This Venison Carpaccio With Cedar Jelly and Sea Buckthorn Jam is the Perfect Appetizer

Not only does cooking reflect culture, but it also reveals the resources found in a community’s surrounding environment. I discovered a love for food as a child, later combining my passion for cooking with the desire to know the history and cuisine of the First Nations peoples better. This is the inspiration behind my dishes.

I work with foragers and hunters in northern Québec who supply me with exceptional products such as wild cattails and currant leaves. My venison carpaccio recipe, which includes cedar jelly and a sea buckthorn jam, is a great example of my cooking technique. Slices of the freshest venison are garnished with the boreal flavours of cedar and sea buckthorn, a tart vitamin C–rich berry that can be found fresh or frozen at specialty markets.

At its essence, my work is focused on adapting the traditional pantry of an ancient culture to modern tastes. For the First Nations, respect for Mother Earth is paramount. By staying in harmony with nature, my recipes permit me to rediscover forgotten flavours that long served as a cuisine of survival. The Canadian wilderness has so much to offer: spices, herbs, flowers, mushrooms and roots, plus boreal nutmeg, peppery green alder (or dune pepper), wood cardamom, serviceberry, wild celery root and the Labrador tea, a tisane of local herbs. These are the colours in my palette of Indigenous cuisine.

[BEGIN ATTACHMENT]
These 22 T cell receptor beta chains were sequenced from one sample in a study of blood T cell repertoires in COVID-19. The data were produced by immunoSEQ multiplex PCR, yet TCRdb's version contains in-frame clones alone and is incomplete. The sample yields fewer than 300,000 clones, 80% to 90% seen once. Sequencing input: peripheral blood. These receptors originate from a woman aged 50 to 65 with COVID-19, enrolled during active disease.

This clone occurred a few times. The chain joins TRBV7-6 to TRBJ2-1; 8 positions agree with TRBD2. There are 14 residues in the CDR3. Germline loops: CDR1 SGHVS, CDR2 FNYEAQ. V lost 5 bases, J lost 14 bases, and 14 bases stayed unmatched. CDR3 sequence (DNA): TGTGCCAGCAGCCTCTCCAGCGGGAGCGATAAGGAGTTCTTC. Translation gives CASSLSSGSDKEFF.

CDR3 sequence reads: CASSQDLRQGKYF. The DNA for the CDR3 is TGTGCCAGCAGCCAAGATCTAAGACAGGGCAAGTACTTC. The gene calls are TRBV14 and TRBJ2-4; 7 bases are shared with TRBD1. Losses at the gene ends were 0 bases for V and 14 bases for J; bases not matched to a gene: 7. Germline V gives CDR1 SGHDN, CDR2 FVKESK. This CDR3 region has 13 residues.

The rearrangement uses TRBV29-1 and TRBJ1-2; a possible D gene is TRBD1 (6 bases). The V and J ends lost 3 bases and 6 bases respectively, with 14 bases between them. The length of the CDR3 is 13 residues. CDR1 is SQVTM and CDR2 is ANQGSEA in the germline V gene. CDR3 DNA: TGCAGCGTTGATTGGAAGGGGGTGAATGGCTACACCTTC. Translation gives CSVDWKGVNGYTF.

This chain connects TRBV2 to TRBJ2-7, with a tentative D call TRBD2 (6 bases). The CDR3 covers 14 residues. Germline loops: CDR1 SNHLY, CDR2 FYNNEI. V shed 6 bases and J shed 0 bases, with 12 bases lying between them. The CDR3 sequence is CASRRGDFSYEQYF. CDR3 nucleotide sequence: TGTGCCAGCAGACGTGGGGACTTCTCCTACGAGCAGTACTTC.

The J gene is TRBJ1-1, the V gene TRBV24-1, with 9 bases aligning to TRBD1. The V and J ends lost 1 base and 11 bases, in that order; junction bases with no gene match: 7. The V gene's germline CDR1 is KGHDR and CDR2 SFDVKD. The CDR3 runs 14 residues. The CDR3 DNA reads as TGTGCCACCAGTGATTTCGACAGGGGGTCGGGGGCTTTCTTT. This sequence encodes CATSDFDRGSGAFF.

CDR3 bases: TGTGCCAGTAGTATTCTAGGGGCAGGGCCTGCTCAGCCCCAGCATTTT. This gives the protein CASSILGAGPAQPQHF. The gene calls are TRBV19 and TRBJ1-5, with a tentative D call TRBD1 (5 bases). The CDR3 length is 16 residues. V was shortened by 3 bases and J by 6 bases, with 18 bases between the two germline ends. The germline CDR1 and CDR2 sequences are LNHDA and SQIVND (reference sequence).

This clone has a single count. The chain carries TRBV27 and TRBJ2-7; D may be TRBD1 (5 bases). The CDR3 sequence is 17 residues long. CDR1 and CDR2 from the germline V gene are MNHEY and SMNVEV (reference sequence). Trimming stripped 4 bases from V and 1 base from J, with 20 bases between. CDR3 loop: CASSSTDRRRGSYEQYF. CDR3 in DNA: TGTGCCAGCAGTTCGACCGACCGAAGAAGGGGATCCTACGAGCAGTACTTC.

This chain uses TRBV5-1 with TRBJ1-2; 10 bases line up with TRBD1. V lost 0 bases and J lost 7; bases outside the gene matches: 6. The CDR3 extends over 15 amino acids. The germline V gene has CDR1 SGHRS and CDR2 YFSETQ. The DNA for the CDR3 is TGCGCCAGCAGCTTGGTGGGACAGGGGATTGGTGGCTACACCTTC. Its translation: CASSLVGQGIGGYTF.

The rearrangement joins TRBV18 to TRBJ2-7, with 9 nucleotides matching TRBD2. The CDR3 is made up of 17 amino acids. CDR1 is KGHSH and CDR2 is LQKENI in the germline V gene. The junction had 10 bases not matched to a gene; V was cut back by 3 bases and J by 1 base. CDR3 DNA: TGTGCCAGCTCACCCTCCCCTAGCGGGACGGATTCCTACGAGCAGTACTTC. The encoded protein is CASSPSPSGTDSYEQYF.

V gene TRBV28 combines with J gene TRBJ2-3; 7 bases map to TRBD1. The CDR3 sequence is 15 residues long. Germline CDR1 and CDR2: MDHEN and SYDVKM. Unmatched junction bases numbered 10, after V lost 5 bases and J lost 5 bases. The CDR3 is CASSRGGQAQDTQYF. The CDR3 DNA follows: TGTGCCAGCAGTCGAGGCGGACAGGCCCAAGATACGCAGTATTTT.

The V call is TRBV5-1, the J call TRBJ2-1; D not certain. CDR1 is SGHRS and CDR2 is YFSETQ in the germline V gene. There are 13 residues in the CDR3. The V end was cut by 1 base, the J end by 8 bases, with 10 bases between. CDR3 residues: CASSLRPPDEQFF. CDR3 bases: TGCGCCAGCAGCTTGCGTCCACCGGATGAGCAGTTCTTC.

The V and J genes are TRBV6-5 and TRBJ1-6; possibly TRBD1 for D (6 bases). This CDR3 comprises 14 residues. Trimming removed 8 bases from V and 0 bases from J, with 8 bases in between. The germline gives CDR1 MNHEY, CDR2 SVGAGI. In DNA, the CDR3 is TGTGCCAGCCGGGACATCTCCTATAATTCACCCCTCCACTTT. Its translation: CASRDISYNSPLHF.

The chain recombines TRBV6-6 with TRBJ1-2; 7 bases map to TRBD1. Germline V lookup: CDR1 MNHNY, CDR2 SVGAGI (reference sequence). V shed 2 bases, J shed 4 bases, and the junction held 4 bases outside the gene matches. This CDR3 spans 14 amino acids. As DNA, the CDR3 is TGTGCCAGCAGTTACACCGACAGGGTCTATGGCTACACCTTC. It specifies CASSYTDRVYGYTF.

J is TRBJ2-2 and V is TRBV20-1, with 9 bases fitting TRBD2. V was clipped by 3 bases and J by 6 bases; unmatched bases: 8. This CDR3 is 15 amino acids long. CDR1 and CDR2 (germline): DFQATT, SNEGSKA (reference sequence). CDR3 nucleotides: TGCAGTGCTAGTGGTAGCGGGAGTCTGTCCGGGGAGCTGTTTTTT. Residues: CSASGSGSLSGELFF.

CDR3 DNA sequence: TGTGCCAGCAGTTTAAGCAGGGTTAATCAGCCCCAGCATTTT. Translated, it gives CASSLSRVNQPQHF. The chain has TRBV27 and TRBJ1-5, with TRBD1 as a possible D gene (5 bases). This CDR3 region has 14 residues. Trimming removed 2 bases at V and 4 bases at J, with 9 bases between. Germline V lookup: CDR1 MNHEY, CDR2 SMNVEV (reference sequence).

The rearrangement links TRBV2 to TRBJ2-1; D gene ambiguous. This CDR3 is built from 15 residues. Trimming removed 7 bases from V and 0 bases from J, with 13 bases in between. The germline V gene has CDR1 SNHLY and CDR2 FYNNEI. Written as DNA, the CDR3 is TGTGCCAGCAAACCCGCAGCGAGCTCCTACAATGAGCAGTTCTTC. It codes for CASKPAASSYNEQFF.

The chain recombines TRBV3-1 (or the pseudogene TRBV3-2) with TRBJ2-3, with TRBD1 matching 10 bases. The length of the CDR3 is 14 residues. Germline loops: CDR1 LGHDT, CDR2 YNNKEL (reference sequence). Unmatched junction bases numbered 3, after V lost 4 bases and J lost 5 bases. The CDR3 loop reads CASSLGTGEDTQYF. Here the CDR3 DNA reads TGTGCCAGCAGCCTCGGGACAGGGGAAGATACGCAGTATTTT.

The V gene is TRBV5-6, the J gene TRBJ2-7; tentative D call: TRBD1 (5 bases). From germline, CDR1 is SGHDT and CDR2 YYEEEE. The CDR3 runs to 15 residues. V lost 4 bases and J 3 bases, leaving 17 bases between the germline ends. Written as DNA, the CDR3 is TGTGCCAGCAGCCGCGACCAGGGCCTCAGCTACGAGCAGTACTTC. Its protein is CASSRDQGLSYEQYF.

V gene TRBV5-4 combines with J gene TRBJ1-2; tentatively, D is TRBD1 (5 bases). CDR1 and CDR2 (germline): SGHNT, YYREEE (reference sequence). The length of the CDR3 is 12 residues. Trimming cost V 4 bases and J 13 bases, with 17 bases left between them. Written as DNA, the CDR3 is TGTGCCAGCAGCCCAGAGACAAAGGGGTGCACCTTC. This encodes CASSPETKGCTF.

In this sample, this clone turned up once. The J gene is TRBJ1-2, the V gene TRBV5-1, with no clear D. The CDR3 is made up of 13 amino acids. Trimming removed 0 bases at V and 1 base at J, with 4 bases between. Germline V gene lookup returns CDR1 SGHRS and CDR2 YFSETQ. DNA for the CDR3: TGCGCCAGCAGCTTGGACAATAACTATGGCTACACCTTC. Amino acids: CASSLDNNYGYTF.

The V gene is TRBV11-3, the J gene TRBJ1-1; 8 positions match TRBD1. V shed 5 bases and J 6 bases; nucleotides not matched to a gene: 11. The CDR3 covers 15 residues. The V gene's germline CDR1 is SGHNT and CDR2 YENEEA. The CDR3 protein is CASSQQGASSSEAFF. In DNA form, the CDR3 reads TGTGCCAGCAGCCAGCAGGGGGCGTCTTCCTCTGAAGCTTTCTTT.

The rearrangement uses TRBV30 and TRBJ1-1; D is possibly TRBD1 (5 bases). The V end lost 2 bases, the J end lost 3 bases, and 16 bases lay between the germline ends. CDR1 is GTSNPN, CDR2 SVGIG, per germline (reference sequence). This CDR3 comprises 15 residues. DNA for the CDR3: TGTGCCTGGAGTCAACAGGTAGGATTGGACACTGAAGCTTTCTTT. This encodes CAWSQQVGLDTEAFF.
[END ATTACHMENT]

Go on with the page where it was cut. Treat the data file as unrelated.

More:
Venison-Carpaccio-With-Cedar-Jelly-and-Sea-Buckthorn-Jam_888embed

Venison Carpaccio With Cedar Jelly and Sea Buckthorn Jam

Prep Time: 20 minutes
Total Time: 20 minutes
Servings: 4

Ingredients:

Sea Buckthorn Jam
1 lb (600 g) sea buckthorn berries, rinsed
14 oz (400 g) apples, diced
17½ oz (500 g) sugar

Venison
12 thin slices venison
2 Tbsp (30 ml) cedar jelly
2 tsp (10 ml) duck fat
Fleur de sel and freshly ground pepper to taste
Microgreens for garnish (optional)

Related: Holiday Party Appetizers Your Guests Will Love

Directions:

1. In a saucepan with splash of water, cook sea buckthorn berries over low heat until they burst.

2. Strain through a fine-mesh sieve into clean saucepan then discard seeds. Add apples to berry mixture and stir in sugar. Cook over medium heat for 20 minutes, skimming any foam that forms on the surface. Let cool to room temperature.

3. Place venison on serving dish. Brush each slice with cedar jelly and duck fat, then sprinkle with fleur de sel and pepper. Garnish with sea buckthorn jam and microgreens.

Published October 13, 2015, Updated December 28, 2020

Close up shot of Christa Bruneau-Guenther

Chef Christa Bruneau-Guenther Brings Her Home Cooking and Indigenous Roots to Wall of Chefs